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DR & MR J HN ELMEl IDORF 535' BLVD, OF PRE IDENTS SA OTA, FlORIDA 33577 Volume III, Number 18 January 20, 1967 College Receives Report Committee Of SACS Acting chairman Steve Hall, left, and second-year representative Ken)i Oda at Wednesday's SEC meeting. C ollege officials received Tuesday the full report o f the visitation committee o f the Southern Association o f Colleges and Secondary Schools. Citing the college's "distinctiveness and Wliqucncss as an institution trying to find a new way toward excellence," the committee foWld little to criticize in their report. The committee recognized the SEC Sets Vote Monday A ballot will be held Monday on proxies, intervisitation, and Student Executive Committee seniority ranking, the SEC decided at its meeting Wednesday. Asecondballotwill be held February 1 to elect a new SEC chairman to replace former second-year student Mike Cassell, who resigned SWlday. Monday's ballot will contain two s e p a rate questions on the use of proxies by the SEC. One will ask whether proxies should be used at any time by the committee. The o1herv.:ill ask whether proxies should be used only during Independent Study Period, assuming their general use is disallowed. A on SEC s iority Hill con1ain twochoic s : to allow a student replacing an SEC member who has resigned to assume the ranking of the member he replaces, or to require him to assume the lowest ranking among m e m b e r s of his class. Students receiving the high-Kronenberg est number of votes in any class serve on the College Cotmcil, and thus a ranking system is "'lecessary. The question on ranking was raised by second-year student Jerry N eugarten, who indicated his intention to run for SEC chairman. Academic Committee member Findley said a questionnaire v.ould be distributed to students opinion on the teaching ability of specific faculty members. Thirdyear student John Peters and second-yearstudentHany Felder were approved as new academic committee members to replace David Pini and Mike Cassell. Hall, who is also acting chairman of the SEC, indicated he is still looking for missing room permis-sion forms. Upon a question by Assistant Dean Arthur Miller, he said he did not know when the Judicial Committee will meet to consider December cases. House Committee chairmanOda reported room phones would cost about $5 to ins t a 11 and $2 per month. He also reported a questionnaire would be distributed to students regarding snack bar hours. Tom Todd. chairman of the Food (Continued on page 2 column 5) Attempt Fails To Repeal -An attempt to repeal the deletion of Rule Six from the Student Code failed at the meeting of the Stu dent Executive Committee Wednesday. The rule, which specifies signout procedures, wasdeleted by the SEC the previous week. The rmsuccessful move followed a comment by Assistant Dean Arthur Miller that Dean Norwine would continue the rule in the same form as an administrative rule. An observer, third-year student Tom Todd, asked the committee whether they had investigated the ramifications of the rule removal and the college's responsibility in the matter of signing out. He also asked why the committee "always takes away student powers" the college is willing to grant. Acting chainnan Steve Hall said students did not want to en f o r c e the sign-out rule, and one student's parentshad threatened the college with legal action because the student was not reprimanded for failing to sign out. First-year repre-More Than 'Normal' sentativ e ] on Shaughnessy stated the committee should "make it clear" students do not want to sign out. First -year representative K at i e Smith replied it was 11not asking too m u c h to require students to sign out. Lee Crawfort, also a f i r s t -y e a r representative, then moved the SEC repeal its deletion of the rule. Smith seconded the motion. During discussion of the motion, second-year representative Kenji Odasaidsometimesitis impossible for students to sign out, especially ifthey are unsure of their destination, and missing an important message would be enough punishment for them. The motion failed by a vote of 3-2. Voting for repeal were Smith and Craw fort, and against were Shaughnessy, Oda, and second-year representative Jerry Neugarten. Following the vote, Todd asked the committee "when the trend toward defining its areas of respon(Continued on page 2, column 4 ) Load college's continuing financial struggle as well as the "regrettable separation" of the dormitory area and the library. On the whole, however, New College measured up to the standards of the association. "One of (the college's) great as sets," the report said, "is the fact that it appears (its) students and faculty are here because they really want to be, that each of them could have been admitted or employed at another major institution. Morale seems to be very high, thanks to a well-fostered sense of participation in the building of a new which is 1on the make, 1 on its way." Notmg the "extremely difficult first year," the report says the president "seems to be steering a steady course, with full cooperation of the faculty and board." "There is evident, 11 the report went on, "an atmosphere of family belonging, with everyone knowing his role in the development. The committee said the size of the student body "in relation to programs and institutional costs is extravagantly small" and added a continual review of enrollments in in relation to progran and economic strength should have high priority with the administration and the board." Specialization was pointed out by the committee as one of the risks of the college' s graduate-lik gra.rn, a.J.t.lloug1 1 t..h committee re-cognized "cotmter forces t o this tendency. Studentswill also be asked about intervisitation. The present student rule will be q u o t e d on the ballot, and students will be asked if they wish to retain or delete this rule. Astatement that the administration intends to enforce the rule even if it is d e 1 e t e d by students will also a p p e a r on the ballot. First-year re presentative Jon Shaughnessy objected to this statement appearing, claiming that it would make the ballot "less of a b a 11 o t and more of a tool of the administration. However, a motion to include the statement passed 3-2. Why Do Natural Science Maiors Others? A motion by Shaughnessy to inc 1 ud e a question on hours in the intervi.sitation referendum failed for lack of a second. In oth r action, second-year student Kenji Oda was elected secretary of the SEC, replacing thirdyear representative Rachel Findley, who resigned. Supervisory Committee Chainnan Katie Smith r ported no on had indicated an intention to run for Chairmanofthe Judicial Committee to replace second-year representative Steve Hall, who indicated last week he intends to resign. Hall said h would s rve out his term as JC chairman. Take More Why do natural science majors take considerably more than a "normal" course load and students in the other divisions considerably less? A recent study by college examiner John French of patterns of courses taken by the class of 1967 poses this question. In his report, French presents evidence "to support the theory that these differ ences are a ftmction of student ability. II According to F,rench 1s report, "the natural scientists take as many as twice the number of courses as students in some other (major field) groups. He breaks this down to an average of 21. 6 term cours s per students majoring in natural sciences, 12. 7forhwnanities and 13.2 for social scienc s. A 11nonnal11 course load, French Courses Than suggests, is 16 term courses per students. Inhis study, the number of term courses per student ranged from 10. 5 to 23. 4. "High numbers of courses, 11 the report says, "are closely associated witbhighSAT1s and high numbers of courses are also somewhat associated with high ranks-in-class (high school). 11 French asks whether his survey "confirms the criticism that the Natural Science program is too de mandJng711or"Doesitm relymean that there is something in the na ture of a s::ience program that develops into more numerous course unitsratherthan an equivalent load of supplementary reading? 11 or "Has the Natural Science faculty b en more successful in motivating students?" French "Tite only other word of caution rclat d to the curriculum" which the committee offered concerned the limitations imposed by the size of the faculty. "The normal growth of the institution will relieve this situation, 11 the says, ''but until this growth has taken place, the college should avoid expansion into new responsibilities. 11 The report incbdes words of praise for the faculty. Calling faculty members "amply prepared" and of an "esp cially high" intellectual level, the report says, "the committee members would be proud to have most of them on their own faculties. 11 N w College's needs were not overlooked by the reporting committee, however. They recognized the library as "one of the needs of New College" and commented on the necessity for more classroom space. Money was seen by the committee to be one of the college' s greatest concerns for the near future. According to the report the college depends upon gifts and grants for approximately 58% of its total budget and must raise externally 6 5 % of the basic educational and general costs. The report also notes the cumulative operating deficit o f $402,500. In general the committee report is highly favorable to the college. "The committee, despite the recognition of risks and needs, 11 it ays, "qui-.: sJ .-dly v 1 L c On.f.J. dence in the College 1s educational program." Dr. Arpad von Laur, assistant professor of political science at Vanderbilt University, leads a seminar discussion on research in latin America in the Pompeii Room of College Hall. Student at his right is Sunny Chandler. For story, see page two. Expert To Speak On Central America Dr. Harry Kantor, Profess o r of Political Science at the University of Florida will speak at tonight' s forum on 11 Change and Revolution in Central America. 11 An authority on Latin American Government and Politics, Kantor is the author of numerous books on Latin America. Kantor't"(il.l be available for consultation with individual students this aftemoon beginning at 2 Stu dents who would like an appointment with Kantor should contact the social science office. He taught at the Institute of Political Educatio n in Costa Rica from 1960 to 1961 and is Associate Managing Editor of the Journal of Poll tics.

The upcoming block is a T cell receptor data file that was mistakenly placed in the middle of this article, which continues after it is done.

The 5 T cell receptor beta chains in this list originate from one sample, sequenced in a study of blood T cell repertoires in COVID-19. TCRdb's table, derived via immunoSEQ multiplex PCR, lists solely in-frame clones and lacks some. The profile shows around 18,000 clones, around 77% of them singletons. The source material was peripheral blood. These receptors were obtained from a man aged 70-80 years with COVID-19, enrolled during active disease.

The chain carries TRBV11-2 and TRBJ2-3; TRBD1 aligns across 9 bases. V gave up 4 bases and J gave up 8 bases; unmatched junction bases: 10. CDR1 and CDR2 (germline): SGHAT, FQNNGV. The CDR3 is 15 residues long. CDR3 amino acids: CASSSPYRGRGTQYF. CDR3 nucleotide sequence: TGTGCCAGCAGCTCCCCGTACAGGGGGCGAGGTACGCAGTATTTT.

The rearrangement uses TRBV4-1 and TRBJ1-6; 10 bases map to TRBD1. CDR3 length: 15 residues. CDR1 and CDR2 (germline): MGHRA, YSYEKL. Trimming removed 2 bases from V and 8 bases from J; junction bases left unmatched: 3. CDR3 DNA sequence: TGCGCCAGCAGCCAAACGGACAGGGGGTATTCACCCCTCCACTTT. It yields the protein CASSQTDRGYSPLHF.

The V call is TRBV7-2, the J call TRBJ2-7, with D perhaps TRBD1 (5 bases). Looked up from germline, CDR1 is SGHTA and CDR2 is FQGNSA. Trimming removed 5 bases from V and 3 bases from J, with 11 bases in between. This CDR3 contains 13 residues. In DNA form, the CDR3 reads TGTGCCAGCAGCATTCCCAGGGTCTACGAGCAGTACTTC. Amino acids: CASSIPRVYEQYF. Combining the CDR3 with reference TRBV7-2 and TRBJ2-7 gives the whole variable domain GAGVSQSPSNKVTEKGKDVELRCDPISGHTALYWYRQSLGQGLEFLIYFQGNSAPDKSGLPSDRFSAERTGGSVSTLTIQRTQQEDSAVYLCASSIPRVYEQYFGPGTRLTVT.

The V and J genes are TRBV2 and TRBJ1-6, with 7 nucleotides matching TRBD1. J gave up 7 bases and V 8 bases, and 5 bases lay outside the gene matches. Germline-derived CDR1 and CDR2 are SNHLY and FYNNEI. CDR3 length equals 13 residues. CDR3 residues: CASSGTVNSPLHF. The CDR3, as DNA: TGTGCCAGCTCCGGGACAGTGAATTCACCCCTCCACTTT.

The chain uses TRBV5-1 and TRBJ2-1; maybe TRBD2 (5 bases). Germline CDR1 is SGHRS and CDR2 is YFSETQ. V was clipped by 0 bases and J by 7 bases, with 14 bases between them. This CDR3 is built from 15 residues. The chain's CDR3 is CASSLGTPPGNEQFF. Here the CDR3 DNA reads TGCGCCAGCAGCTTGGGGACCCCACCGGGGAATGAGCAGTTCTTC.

Page 2 The Catalyst January 20, 1967 Editorials Here We Go Again Our student representatives, concemed lest the true will of the students may be thwarted, are giving us another op portl.Ulity to express ourselves on intervisitation. WHAT'LL We DO WITH ANOTHER ONE? \.5EC riLES ] They will not be satisfied, it seems, tm.til the students answer "coiTectly" and approve the removal of intervisitationfrom the student rules. What they fail to realize is that the students have already expressed their preference--and more than once. Given the fact intervisitation will continue to exist as a rule enforced either by students or administution--how can we prefer to give up another of our precious few remaining areas of responsibility? We continue to believe students are capable of disciplining themselves--and we continue to prefer that they be allowed to do so. Don't Be Fooled The use of proxies in representative government violates a basic principle of democracy. The voters elect their representative to speak for them and to vote for them in the representative assembly. They do not elect him to delegate his duty to represent them. Our constitution already provides for alternates--the next best thing to elected representatives--so that the business of the Student Executive Committee may be carried on in the instances when too few members are present. If we change the system to allow the use of proxies, we will greatly increase the opportl.Ulity for abuses in our govemment. The Student Executive Committee has hedged its bets by choosing a ballot form which gives them two chances to have proxies voted for. If the use of proxies is bad anytime, then it is just as bad during Independent Study Periods. Don 1t be fooled by a "third choice" or a "compromise" which is no compromise at all. Only a few weeks ago, in an election conducted according to the constitution, enough students voted against proxies to prevent their use by the SEC. There has been no evidence presented to change their opinion. Letters Students Than ked By To the Editor: May !take this means of publicly thankmg those students who helped with the Little Angels promotion and production in the past several weeks. Mr. Bill Homing, N C trustee and Chairman of the Friencl.s of New College, lnc., Mr. Ralph Henry, Director of Development Office staff, join me in this expression of gratitude for your time, talents, and patience. While we cannot claim a great financial success, the things that were accomplished could not have been done without your help. Wethankyou Kenji Oda, Kit Ar buckle, Jerry eugarten, Tom Todd, Don Aronoff, Rye Weber, Linda Moeller, Helen Hayes, Paul Adomites, Marie Bryhan, William unez, Katie Smith, Nanelle Williams. Claudia B lair, Mary Lou Phillips, _Judy Segal, Cheryl White, Development Bobbie Luther, Betsy Reid, and Allan Jaworski. Sincerely, Les Wilhelm Development Office P. S. If I have omitted anyone I will bow in contrition. Sign-out (Continued from page 1) sibility more and more narrowly" w o u 1 d stop. N eugarten replied drinking, guest sign-in, and guest hours were still concerns of the SEC. Acting chairman Steve Hall commented the SEC does not deal exclusively with student rules at its meetings. Latin American Youth Assistant Dean Miller asked if the 31 students who f ailed to sign oU: for Cltristmas vacation should be dealt with b y the administration. Various membe rs of the committee indicated the administration should deal w ith the students. An. observer, second-year student Lawrence Paulson, the students would not understand the administration handling a violation which was, at the time of the offenses, under the student code. Amplify Political Movements A motion was then made that the Judiciary Committee should hear the cases of the 32 students. The motion passed unanimously. University-educated and "elite" youth of Latin America amplify ratherthan create political movements, according to Dr. Arpad von Lazar, assistant professor of political science at Vanderbilt Uni versity. An. expert on Latin Am eric an politics, von Lazar made that observation during a seminar discussion with New Coll;!ge students Wednesday about problems of research and study in Latin Am eric a. The seminar was the first of three. The others will be given this Wednesday and the Wednesday after. Attendance at prior seminars is not a pre-requisite for subsequent meetings. Von Lazar will also conduct an informal public lecture and discussion at the March 3 Forum in College Hall. Member Alaociated Collegiate f'nu VoL 3, Number 18 JaDUary 20, 1967 Publimed weekly bystudentsatNewCollege (except for three weeks from mid-December through the first week in Janwuy and six weeks in July and August). Subscriptions: $5.00 per year (43 iosues) or 15 per copy. Address subscription orders, chance of ad dre$S notices and UDdeliverable copi e s to: The Catalyst/New College/Post Office Box 1898 / Sarasot a Florida 33578. Application to mall at second-class postage rates pending at Sarasot a Florida. Tel. 355-5406. Editor . . Tom Todd AMcc Editor ........ Kenji Oda Busmess George Finkle Production ......... Steve Oclofsky Circulation Dale Hickam Coutroller Edna Walker j'botograpby ............ David Tekler Staff: Klt Arl>uckle, Betsy Ash, lrv!J>g BeDOI.Jt, Mary Blakeley, Ca101 A= Clilldrt!SS, Glenda Cimino, Jolm CraDor, Allan Jawomu, Pearl Lefl